A. The Section 892 Convictions


Appellants were convicted of conspiring to make and making extortionate extensions of credit to Joel Whitice in violation of 18 U.S.C. Sec. 892. An extortionate extension of credit is one in which both the creditor and the debtor understand that default or delinquency in making payments "could result in the use of violence or other criminal means to cause harm to the person, reputation or property of any person." 18 U.S.C. Sec. 891(6). In order to convict appellants of conspiring to make an extortionate extension of credit, it was necessary for the government to prove only that appellants had planned and intended that Whitice would understand the possibility that harmful consequences could be attendant upon his default or delinquency. United States v. Annoreno, 7 Cir. 1972, 460 F.2d 1303, 1309 n. 7; see Carbo v. United States, 9 Cir. 1963, 314 F.2d 718, 740-741, cert. denied, Palermo v. United States, 1964, 377 U.S. 953, 84 S. Ct. 1625, 12 L.Ed.2d 498. In order to prove the substantive violation of Sec. 892, however, it was essential for the government to prove that Whitice actually had such an awareness of the possible harm that could arise from default or delinquency in repaying the loans to Falco.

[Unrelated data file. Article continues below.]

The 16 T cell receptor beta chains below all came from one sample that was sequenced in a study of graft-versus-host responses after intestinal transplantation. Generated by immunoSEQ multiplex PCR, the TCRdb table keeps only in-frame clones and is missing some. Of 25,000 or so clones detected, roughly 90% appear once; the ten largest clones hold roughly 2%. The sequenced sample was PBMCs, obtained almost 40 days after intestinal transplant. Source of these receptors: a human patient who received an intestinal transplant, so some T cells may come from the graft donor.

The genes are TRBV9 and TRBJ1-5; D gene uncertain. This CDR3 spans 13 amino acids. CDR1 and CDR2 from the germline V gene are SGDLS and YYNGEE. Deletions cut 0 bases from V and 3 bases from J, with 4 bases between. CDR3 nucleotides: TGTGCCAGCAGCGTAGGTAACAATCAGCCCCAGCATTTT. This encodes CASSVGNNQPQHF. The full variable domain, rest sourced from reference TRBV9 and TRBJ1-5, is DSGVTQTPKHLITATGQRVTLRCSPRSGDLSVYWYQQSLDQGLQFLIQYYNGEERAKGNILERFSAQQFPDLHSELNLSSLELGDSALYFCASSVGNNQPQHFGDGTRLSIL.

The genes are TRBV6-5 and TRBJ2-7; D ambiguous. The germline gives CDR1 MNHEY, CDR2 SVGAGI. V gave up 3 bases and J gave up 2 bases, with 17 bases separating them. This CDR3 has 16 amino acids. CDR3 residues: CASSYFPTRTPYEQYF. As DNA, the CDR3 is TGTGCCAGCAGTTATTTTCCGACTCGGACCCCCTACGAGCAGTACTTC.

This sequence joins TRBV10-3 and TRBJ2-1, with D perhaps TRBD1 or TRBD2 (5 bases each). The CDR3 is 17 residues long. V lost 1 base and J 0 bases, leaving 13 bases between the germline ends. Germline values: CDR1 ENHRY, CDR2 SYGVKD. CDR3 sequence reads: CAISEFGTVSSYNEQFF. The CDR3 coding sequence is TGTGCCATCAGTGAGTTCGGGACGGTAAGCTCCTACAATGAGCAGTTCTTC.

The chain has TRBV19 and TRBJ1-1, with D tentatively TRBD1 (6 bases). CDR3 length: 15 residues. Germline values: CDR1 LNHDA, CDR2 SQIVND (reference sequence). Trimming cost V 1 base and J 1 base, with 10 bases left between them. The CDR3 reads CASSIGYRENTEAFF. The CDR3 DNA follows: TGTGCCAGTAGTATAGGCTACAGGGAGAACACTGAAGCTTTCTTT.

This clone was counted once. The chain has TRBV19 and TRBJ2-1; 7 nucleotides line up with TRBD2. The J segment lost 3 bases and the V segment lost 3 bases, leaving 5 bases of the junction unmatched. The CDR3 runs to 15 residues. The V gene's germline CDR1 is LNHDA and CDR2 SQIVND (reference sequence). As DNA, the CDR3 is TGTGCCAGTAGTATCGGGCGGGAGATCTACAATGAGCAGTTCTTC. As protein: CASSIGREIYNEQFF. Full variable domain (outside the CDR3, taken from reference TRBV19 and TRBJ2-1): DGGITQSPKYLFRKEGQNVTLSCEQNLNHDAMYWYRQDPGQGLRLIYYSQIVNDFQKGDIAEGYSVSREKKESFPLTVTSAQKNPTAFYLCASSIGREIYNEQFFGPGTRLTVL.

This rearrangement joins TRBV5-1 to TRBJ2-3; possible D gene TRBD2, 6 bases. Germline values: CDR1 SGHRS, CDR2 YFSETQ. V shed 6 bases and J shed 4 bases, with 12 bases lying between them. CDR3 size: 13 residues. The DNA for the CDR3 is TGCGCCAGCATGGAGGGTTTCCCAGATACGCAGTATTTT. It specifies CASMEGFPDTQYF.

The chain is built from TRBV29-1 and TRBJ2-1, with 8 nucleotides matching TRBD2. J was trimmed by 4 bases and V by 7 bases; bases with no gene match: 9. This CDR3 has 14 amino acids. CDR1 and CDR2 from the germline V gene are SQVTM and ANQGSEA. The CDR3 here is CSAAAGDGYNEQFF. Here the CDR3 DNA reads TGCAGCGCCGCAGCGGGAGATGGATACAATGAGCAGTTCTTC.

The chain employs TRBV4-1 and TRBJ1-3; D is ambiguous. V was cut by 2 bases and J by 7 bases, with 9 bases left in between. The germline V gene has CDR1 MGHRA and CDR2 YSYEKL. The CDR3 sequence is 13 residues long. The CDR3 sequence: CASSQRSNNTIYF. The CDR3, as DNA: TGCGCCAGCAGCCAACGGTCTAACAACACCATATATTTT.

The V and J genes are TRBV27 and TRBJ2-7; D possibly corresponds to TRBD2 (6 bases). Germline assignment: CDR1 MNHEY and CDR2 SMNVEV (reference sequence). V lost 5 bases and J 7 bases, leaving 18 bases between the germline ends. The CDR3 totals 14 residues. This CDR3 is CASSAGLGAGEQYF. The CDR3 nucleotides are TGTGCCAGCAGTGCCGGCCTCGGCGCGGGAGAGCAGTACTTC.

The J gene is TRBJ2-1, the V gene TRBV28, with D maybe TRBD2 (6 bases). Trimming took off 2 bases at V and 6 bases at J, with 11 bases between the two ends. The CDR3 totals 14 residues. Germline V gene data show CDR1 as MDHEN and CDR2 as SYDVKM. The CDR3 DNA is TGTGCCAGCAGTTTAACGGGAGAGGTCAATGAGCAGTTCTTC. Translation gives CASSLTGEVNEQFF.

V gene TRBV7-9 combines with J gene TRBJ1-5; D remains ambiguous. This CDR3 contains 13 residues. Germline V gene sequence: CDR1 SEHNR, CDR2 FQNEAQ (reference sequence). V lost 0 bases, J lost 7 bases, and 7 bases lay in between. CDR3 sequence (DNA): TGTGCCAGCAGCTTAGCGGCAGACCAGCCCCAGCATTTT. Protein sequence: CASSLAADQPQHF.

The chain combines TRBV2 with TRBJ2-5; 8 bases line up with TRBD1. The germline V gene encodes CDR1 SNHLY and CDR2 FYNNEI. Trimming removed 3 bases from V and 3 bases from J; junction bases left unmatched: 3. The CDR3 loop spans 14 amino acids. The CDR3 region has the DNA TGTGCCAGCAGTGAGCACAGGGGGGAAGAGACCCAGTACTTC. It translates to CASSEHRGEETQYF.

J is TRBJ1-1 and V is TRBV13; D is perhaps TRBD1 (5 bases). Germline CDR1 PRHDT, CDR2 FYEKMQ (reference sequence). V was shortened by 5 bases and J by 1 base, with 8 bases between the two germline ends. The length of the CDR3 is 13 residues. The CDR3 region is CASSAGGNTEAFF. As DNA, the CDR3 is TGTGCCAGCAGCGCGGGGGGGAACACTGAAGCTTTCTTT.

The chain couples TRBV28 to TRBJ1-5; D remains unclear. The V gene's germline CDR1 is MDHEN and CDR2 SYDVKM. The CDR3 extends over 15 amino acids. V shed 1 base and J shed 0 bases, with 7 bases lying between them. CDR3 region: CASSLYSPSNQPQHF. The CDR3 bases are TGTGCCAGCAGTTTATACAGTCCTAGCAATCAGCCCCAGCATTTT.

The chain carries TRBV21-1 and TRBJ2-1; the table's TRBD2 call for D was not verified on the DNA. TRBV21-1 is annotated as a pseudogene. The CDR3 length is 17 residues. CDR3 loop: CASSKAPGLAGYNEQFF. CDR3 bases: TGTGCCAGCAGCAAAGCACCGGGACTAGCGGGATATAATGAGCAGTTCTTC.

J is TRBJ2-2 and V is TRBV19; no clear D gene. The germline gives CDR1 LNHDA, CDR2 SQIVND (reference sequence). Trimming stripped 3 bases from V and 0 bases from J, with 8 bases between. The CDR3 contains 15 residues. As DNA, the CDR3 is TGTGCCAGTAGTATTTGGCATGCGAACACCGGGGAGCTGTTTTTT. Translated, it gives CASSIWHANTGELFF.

We find that the government carried its burden both with regard to the conspiracy count and with regard to the substantive count. The testimony clearly showed the existence of a conspiracy between Falco, Coco, and Nash to make extortionate extensions of credit, and it was entirely reasonable for the jury to find that this conspiracy embraced appellants' dealings with Whitice. Likewise, although the loans to Whitice were made by Falco, appellants participated both in the conspiracy to make the extortionate loans and in the collections from Whitice, and there can thus be no question of their culpability for the substantive crime. Pinkerton v. United States, 1946, 328 U.S. 640, 646-647, 66 S.Ct. 1180, 90 L.Ed. 1489, 1496-1497.